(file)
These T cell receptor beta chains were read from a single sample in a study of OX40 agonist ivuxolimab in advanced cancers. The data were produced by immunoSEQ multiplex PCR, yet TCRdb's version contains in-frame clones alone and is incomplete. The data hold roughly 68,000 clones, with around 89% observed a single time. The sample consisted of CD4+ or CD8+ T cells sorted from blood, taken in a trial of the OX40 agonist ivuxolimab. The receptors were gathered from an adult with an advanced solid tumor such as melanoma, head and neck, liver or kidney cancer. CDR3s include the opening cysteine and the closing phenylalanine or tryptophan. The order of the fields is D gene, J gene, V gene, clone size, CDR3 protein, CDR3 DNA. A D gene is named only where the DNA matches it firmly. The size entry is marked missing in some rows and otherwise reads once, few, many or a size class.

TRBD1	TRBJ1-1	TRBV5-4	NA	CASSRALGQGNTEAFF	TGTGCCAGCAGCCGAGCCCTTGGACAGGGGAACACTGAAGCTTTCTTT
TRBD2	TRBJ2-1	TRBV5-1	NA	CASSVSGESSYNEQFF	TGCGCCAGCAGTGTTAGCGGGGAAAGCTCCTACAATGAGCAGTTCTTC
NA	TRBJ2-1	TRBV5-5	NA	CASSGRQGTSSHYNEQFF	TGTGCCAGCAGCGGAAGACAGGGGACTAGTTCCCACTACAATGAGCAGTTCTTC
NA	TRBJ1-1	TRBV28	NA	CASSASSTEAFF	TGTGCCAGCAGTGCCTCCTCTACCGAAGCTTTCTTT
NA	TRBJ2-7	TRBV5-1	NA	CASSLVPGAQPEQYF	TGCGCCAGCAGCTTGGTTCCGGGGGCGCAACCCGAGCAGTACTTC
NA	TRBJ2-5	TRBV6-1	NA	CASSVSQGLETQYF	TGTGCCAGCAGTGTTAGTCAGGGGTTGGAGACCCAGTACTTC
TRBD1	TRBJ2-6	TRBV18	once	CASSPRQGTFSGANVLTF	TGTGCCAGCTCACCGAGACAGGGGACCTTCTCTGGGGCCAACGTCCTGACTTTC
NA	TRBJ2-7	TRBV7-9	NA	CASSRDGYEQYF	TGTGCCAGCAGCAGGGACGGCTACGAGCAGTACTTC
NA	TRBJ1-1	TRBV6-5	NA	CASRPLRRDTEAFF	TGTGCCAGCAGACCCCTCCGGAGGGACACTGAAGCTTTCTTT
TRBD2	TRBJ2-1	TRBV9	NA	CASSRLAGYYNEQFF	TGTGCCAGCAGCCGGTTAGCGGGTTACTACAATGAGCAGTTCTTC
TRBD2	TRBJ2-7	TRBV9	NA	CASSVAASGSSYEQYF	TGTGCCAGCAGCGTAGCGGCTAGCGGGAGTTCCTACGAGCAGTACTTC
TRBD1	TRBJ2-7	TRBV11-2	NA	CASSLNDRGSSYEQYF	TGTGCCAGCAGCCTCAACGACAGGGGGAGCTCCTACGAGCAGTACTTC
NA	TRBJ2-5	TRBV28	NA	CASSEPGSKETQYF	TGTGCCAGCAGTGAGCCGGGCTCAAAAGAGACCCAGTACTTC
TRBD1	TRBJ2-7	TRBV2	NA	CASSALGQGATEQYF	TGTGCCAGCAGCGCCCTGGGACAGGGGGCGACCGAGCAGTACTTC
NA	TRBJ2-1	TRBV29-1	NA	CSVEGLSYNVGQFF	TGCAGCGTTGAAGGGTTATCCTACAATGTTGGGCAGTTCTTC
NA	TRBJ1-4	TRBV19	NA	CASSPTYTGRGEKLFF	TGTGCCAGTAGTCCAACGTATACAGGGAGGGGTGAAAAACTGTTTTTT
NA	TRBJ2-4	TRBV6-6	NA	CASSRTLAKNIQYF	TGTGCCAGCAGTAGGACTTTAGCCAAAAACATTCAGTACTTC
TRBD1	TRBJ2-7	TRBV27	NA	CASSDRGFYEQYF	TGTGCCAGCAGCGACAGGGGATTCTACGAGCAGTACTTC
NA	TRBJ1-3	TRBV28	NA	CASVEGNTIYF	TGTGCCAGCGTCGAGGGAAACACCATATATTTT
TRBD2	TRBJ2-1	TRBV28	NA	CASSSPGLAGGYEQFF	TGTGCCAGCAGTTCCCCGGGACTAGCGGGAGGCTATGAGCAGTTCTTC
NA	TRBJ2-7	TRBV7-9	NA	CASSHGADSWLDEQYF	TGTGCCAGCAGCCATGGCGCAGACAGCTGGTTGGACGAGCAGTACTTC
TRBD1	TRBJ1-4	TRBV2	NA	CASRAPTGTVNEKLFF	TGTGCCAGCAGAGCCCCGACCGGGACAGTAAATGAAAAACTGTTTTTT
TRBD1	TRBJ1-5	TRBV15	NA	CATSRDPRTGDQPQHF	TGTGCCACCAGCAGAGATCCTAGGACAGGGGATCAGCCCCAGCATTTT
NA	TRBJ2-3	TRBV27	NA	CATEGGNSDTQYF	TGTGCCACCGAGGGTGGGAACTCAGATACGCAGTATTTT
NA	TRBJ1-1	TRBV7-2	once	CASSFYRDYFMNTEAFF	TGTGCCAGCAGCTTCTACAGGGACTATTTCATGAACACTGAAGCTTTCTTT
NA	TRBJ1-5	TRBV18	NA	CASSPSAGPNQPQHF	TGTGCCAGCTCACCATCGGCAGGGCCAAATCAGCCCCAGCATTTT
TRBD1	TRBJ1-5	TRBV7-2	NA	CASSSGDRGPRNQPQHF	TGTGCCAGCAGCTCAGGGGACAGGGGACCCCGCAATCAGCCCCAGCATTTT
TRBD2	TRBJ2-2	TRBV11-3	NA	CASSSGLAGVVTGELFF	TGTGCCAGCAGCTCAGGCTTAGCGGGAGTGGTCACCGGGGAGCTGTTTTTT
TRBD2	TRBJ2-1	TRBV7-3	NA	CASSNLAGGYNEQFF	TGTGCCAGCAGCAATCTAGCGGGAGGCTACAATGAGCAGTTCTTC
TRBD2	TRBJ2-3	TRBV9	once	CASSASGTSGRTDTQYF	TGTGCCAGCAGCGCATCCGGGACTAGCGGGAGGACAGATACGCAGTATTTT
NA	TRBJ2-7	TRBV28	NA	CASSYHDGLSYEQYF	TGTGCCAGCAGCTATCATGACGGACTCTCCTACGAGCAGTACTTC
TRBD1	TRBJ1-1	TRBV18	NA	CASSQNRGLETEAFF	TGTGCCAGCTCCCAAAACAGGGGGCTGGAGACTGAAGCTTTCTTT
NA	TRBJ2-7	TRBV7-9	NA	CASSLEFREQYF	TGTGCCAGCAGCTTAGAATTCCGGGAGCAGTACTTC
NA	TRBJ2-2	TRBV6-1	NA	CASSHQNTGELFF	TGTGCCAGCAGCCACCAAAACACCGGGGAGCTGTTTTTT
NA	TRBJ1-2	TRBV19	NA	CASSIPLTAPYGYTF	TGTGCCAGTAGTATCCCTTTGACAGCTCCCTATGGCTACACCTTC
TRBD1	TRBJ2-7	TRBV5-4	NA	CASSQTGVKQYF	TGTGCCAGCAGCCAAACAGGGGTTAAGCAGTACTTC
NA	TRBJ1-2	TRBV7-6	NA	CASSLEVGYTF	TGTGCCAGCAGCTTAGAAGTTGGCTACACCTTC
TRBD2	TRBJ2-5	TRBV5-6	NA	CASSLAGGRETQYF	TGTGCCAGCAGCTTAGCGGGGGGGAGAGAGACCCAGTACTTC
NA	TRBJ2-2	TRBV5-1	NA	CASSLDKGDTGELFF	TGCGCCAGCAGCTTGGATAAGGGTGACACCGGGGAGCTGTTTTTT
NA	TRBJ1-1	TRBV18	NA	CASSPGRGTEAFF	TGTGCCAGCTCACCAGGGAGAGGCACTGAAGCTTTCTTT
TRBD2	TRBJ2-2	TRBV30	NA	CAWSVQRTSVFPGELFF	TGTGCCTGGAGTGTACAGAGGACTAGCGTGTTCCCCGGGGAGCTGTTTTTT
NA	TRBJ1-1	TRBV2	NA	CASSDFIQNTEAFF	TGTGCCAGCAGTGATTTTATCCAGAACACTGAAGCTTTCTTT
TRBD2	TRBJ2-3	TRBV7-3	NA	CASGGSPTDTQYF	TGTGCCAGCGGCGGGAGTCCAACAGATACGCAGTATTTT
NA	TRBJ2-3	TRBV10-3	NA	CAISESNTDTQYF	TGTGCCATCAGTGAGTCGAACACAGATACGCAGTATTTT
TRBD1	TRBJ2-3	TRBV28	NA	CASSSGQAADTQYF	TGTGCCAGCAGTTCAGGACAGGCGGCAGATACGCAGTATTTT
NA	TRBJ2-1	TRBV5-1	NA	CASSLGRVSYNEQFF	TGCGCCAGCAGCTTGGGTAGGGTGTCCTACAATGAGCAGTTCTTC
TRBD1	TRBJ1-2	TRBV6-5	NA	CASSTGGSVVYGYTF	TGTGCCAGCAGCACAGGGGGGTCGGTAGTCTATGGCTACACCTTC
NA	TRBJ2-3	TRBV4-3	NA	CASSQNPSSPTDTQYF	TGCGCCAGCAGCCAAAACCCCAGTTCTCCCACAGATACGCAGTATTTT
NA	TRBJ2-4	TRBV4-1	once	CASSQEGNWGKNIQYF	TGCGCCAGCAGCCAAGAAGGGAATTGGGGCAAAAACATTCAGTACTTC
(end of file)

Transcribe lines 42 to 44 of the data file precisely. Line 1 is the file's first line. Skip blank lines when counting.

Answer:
TRBD2	TRBJ2-2	TRBV30	NA	CAWSVQRTSVFPGELFF	TGTGCCTGGAGTGTACAGAGGACTAGCGTGTTCCCCGGGGAGCTGTTTTTT
NA	TRBJ1-1	TRBV2	NA	CASSDFIQNTEAFF	TGTGCCAGCAGTGATTTTATCCAGAACACTGAAGCTTTCTTT
TRBD2	TRBJ2-3	TRBV7-3	NA	CASGGSPTDTQYF	TGTGCCAGCGGCGGGAGTCCAACAGATACGCAGTATTTT